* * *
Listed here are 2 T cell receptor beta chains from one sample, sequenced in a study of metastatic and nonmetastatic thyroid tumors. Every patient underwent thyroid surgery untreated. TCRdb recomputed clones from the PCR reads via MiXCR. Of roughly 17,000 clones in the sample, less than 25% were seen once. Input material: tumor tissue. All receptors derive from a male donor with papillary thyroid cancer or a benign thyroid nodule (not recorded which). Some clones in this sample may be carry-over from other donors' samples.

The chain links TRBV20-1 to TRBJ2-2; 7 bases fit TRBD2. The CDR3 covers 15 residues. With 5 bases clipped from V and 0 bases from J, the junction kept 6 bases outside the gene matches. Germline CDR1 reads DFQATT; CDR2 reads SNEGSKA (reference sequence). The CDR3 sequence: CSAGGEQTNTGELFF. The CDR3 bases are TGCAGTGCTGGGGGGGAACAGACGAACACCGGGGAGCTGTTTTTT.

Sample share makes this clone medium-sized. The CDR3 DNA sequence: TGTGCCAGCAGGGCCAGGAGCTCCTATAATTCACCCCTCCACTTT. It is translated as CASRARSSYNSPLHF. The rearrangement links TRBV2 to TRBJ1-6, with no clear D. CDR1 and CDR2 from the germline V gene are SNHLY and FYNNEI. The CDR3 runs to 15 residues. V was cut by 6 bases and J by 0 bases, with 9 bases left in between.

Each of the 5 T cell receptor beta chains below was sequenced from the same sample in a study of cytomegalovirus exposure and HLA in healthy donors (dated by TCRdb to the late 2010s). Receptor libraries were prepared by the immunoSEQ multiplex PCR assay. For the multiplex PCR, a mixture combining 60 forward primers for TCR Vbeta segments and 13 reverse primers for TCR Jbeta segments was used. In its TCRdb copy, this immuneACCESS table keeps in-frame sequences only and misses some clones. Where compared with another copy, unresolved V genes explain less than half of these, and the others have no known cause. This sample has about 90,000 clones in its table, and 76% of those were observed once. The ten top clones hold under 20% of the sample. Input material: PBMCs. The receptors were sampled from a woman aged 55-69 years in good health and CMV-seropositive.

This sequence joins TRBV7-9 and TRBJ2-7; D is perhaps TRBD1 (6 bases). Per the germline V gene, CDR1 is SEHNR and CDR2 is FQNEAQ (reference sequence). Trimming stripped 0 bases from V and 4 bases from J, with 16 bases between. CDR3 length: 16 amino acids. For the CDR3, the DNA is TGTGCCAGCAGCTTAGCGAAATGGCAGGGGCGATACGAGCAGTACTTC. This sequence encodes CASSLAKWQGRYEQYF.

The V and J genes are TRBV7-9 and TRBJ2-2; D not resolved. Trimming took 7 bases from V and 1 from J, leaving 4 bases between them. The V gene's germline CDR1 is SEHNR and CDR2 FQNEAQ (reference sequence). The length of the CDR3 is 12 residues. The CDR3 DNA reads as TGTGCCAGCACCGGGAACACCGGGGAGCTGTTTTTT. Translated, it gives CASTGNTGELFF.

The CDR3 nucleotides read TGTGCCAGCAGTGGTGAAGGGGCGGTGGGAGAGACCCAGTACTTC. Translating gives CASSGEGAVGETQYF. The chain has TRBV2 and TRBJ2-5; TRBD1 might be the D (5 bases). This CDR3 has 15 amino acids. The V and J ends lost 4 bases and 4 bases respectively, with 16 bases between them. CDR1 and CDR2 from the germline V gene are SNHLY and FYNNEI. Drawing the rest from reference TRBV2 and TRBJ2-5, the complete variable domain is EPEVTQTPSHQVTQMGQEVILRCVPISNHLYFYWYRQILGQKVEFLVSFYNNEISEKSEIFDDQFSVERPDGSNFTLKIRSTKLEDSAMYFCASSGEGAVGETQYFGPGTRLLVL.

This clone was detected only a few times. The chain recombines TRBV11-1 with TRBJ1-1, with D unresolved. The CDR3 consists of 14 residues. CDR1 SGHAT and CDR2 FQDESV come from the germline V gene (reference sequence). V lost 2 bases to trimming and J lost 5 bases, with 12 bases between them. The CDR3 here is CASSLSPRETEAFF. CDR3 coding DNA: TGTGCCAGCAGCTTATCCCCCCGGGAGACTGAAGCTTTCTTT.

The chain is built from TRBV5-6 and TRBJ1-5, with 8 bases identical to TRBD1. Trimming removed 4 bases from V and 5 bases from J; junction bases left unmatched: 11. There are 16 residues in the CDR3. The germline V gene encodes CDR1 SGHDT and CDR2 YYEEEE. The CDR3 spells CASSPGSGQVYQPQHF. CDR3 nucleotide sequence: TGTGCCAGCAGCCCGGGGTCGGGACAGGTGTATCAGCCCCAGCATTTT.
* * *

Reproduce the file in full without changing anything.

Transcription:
Listed here are 2 T cell receptor beta chains from one sample, sequenced in a study of metastatic and nonmetastatic thyroid tumors. Every patient underwent thyroid surgery untreated. TCRdb recomputed clones from the PCR reads via MiXCR. Of roughly 17,000 clones in the sample, less than 25% were seen once. Input material: tumor tissue. All receptors derive from a male donor with papillary thyroid cancer or a benign thyroid nodule (not recorded which). Some clones in this sample may be carry-over from other donors' samples.

The chain links TRBV20-1 to TRBJ2-2; 7 bases fit TRBD2. The CDR3 covers 15 residues. With 5 bases clipped from V and 0 bases from J, the junction kept 6 bases outside the gene matches. Germline CDR1 reads DFQATT; CDR2 reads SNEGSKA (reference sequence). The CDR3 sequence: CSAGGEQTNTGELFF. The CDR3 bases are TGCAGTGCTGGGGGGGAACAGACGAACACCGGGGAGCTGTTTTTT.

Sample share makes this clone medium-sized. The CDR3 DNA sequence: TGTGCCAGCAGGGCCAGGAGCTCCTATAATTCACCCCTCCACTTT. It is translated as CASRARSSYNSPLHF. The rearrangement links TRBV2 to TRBJ1-6, with no clear D. CDR1 and CDR2 from the germline V gene are SNHLY and FYNNEI. The CDR3 runs to 15 residues. V was cut by 6 bases and J by 0 bases, with 9 bases left in between.

Each of the 5 T cell receptor beta chains below was sequenced from the same sample in a study of cytomegalovirus exposure and HLA in healthy donors (dated by TCRdb to the late 2010s). Receptor libraries were prepared by the immunoSEQ multiplex PCR assay. For the multiplex PCR, a mixture combining 60 forward primers for TCR Vbeta segments and 13 reverse primers for TCR Jbeta segments was used. In its TCRdb copy, this immuneACCESS table keeps in-frame sequences only and misses some clones. Where compared with another copy, unresolved V genes explain less than half of these, and the others have no known cause. This sample has about 90,000 clones in its table, and 76% of those were observed once. The ten top clones hold under 20% of the sample. Input material: PBMCs. The receptors were sampled from a woman aged 55-69 years in good health and CMV-seropositive.

This sequence joins TRBV7-9 and TRBJ2-7; D is perhaps TRBD1 (6 bases). Per the germline V gene, CDR1 is SEHNR and CDR2 is FQNEAQ (reference sequence). Trimming stripped 0 bases from V and 4 bases from J, with 16 bases between. CDR3 length: 16 amino acids. For the CDR3, the DNA is TGTGCCAGCAGCTTAGCGAAATGGCAGGGGCGATACGAGCAGTACTTC. This sequence encodes CASSLAKWQGRYEQYF.

The V and J genes are TRBV7-9 and TRBJ2-2; D not resolved. Trimming took 7 bases from V and 1 from J, leaving 4 bases between them. The V gene's germline CDR1 is SEHNR and CDR2 FQNEAQ (reference sequence). The length of the CDR3 is 12 residues. The CDR3 DNA reads as TGTGCCAGCACCGGGAACACCGGGGAGCTGTTTTTT. Translated, it gives CASTGNTGELFF.

The CDR3 nucleotides read TGTGCCAGCAGTGGTGAAGGGGCGGTGGGAGAGACCCAGTACTTC. Translating gives CASSGEGAVGETQYF. The chain has TRBV2 and TRBJ2-5; TRBD1 might be the D (5 bases). This CDR3 has 15 amino acids. The V and J ends lost 4 bases and 4 bases respectively, with 16 bases between them. CDR1 and CDR2 from the germline V gene are SNHLY and FYNNEI. Drawing the rest from reference TRBV2 and TRBJ2-5, the complete variable domain is EPEVTQTPSHQVTQMGQEVILRCVPISNHLYFYWYRQILGQKVEFLVSFYNNEISEKSEIFDDQFSVERPDGSNFTLKIRSTKLEDSAMYFCASSGEGAVGETQYFGPGTRLLVL.

This clone was detected only a few times. The chain recombines TRBV11-1 with TRBJ1-1, with D unresolved. The CDR3 consists of 14 residues. CDR1 SGHAT and CDR2 FQDESV come from the germline V gene (reference sequence). V lost 2 bases to trimming and J lost 5 bases, with 12 bases between them. The CDR3 here is CASSLSPRETEAFF. CDR3 coding DNA: TGTGCCAGCAGCTTATCCCCCCGGGAGACTGAAGCTTTCTTT.

The chain is built from TRBV5-6 and TRBJ1-5, with 8 bases identical to TRBD1. Trimming removed 4 bases from V and 5 bases from J; junction bases left unmatched: 11. There are 16 residues in the CDR3. The germline V gene encodes CDR1 SGHDT and CDR2 YYEEEE. The CDR3 spells CASSPGSGQVYQPQHF. CDR3 nucleotide sequence: TGTGCCAGCAGCCCGGGGTCGGGACAGGTGTATCAGCCCCAGCATTTT.